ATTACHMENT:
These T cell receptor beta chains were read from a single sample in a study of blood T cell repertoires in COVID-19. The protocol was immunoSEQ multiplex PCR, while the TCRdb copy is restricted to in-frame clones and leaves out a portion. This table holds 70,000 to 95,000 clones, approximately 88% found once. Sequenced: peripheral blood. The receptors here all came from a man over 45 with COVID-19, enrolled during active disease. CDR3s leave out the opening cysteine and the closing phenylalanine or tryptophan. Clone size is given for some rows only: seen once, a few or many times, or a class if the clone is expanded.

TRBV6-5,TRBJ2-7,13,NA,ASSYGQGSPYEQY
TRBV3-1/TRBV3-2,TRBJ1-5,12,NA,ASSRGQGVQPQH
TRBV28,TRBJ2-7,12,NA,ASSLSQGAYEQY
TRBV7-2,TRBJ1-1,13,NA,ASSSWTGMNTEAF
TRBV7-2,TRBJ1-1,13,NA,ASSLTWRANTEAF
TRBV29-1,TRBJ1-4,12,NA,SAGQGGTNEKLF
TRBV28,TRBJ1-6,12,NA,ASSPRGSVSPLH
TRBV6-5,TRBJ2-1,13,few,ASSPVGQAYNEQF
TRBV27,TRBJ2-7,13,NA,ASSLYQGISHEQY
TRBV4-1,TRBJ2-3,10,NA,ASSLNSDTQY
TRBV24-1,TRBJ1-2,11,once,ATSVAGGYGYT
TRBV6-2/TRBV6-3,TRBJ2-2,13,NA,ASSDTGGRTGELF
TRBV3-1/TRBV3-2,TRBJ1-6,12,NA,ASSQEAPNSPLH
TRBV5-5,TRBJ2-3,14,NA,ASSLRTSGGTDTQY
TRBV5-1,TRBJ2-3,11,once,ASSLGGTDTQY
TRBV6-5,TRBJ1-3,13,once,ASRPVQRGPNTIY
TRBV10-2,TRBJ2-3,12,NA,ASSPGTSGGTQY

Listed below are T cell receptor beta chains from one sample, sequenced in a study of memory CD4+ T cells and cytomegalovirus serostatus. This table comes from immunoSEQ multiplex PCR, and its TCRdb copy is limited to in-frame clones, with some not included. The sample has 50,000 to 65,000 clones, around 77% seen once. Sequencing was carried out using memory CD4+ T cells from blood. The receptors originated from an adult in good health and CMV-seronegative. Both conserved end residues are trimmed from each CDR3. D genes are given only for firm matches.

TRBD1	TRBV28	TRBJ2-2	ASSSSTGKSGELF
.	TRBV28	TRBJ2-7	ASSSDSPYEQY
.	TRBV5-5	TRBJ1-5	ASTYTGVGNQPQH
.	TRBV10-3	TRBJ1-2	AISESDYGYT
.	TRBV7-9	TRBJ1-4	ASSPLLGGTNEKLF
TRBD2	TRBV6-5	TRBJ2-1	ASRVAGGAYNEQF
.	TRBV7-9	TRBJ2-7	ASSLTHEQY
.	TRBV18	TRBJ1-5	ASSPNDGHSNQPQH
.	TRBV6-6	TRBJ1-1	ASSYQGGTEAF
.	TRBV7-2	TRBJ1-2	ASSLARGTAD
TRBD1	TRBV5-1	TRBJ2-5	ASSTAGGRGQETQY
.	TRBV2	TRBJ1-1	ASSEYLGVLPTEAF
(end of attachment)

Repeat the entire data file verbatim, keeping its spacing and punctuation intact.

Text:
These T cell receptor beta chains were read from a single sample in a study of blood T cell repertoires in COVID-19. The protocol was immunoSEQ multiplex PCR, while the TCRdb copy is restricted to in-frame clones and leaves out a portion. This table holds 70,000 to 95,000 clones, approximately 88% found once. Sequenced: peripheral blood. The receptors here all came from a man over 45 with COVID-19, enrolled during active disease. CDR3s leave out the opening cysteine and the closing phenylalanine or tryptophan. Clone size is given for some rows only: seen once, a few or many times, or a class if the clone is expanded.

TRBV6-5,TRBJ2-7,13,NA,ASSYGQGSPYEQY
TRBV3-1/TRBV3-2,TRBJ1-5,12,NA,ASSRGQGVQPQH
TRBV28,TRBJ2-7,12,NA,ASSLSQGAYEQY
TRBV7-2,TRBJ1-1,13,NA,ASSSWTGMNTEAF
TRBV7-2,TRBJ1-1,13,NA,ASSLTWRANTEAF
TRBV29-1,TRBJ1-4,12,NA,SAGQGGTNEKLF
TRBV28,TRBJ1-6,12,NA,ASSPRGSVSPLH
TRBV6-5,TRBJ2-1,13,few,ASSPVGQAYNEQF
TRBV27,TRBJ2-7,13,NA,ASSLYQGISHEQY
TRBV4-1,TRBJ2-3,10,NA,ASSLNSDTQY
TRBV24-1,TRBJ1-2,11,once,ATSVAGGYGYT
TRBV6-2/TRBV6-3,TRBJ2-2,13,NA,ASSDTGGRTGELF
TRBV3-1/TRBV3-2,TRBJ1-6,12,NA,ASSQEAPNSPLH
TRBV5-5,TRBJ2-3,14,NA,ASSLRTSGGTDTQY
TRBV5-1,TRBJ2-3,11,once,ASSLGGTDTQY
TRBV6-5,TRBJ1-3,13,once,ASRPVQRGPNTIY
TRBV10-2,TRBJ2-3,12,NA,ASSPGTSGGTQY

Listed below are T cell receptor beta chains from one sample, sequenced in a study of memory CD4+ T cells and cytomegalovirus serostatus. This table comes from immunoSEQ multiplex PCR, and its TCRdb copy is limited to in-frame clones, with some not included. The sample has 50,000 to 65,000 clones, around 77% seen once. Sequencing was carried out using memory CD4+ T cells from blood. The receptors originated from an adult in good health and CMV-seronegative. Both conserved end residues are trimmed from each CDR3. D genes are given only for firm matches.

TRBD1	TRBV28	TRBJ2-2	ASSSSTGKSGELF
.	TRBV28	TRBJ2-7	ASSSDSPYEQY
.	TRBV5-5	TRBJ1-5	ASTYTGVGNQPQH
.	TRBV10-3	TRBJ1-2	AISESDYGYT
.	TRBV7-9	TRBJ1-4	ASSPLLGGTNEKLF
TRBD2	TRBV6-5	TRBJ2-1	ASRVAGGAYNEQF
.	TRBV7-9	TRBJ2-7	ASSLTHEQY
.	TRBV18	TRBJ1-5	ASSPNDGHSNQPQH
.	TRBV6-6	TRBJ1-1	ASSYQGGTEAF
.	TRBV7-2	TRBJ1-2	ASSLARGTAD
TRBD1	TRBV5-1	TRBJ2-5	ASSTAGGRGQETQY
.	TRBV2	TRBJ1-1	ASSEYLGVLPTEAF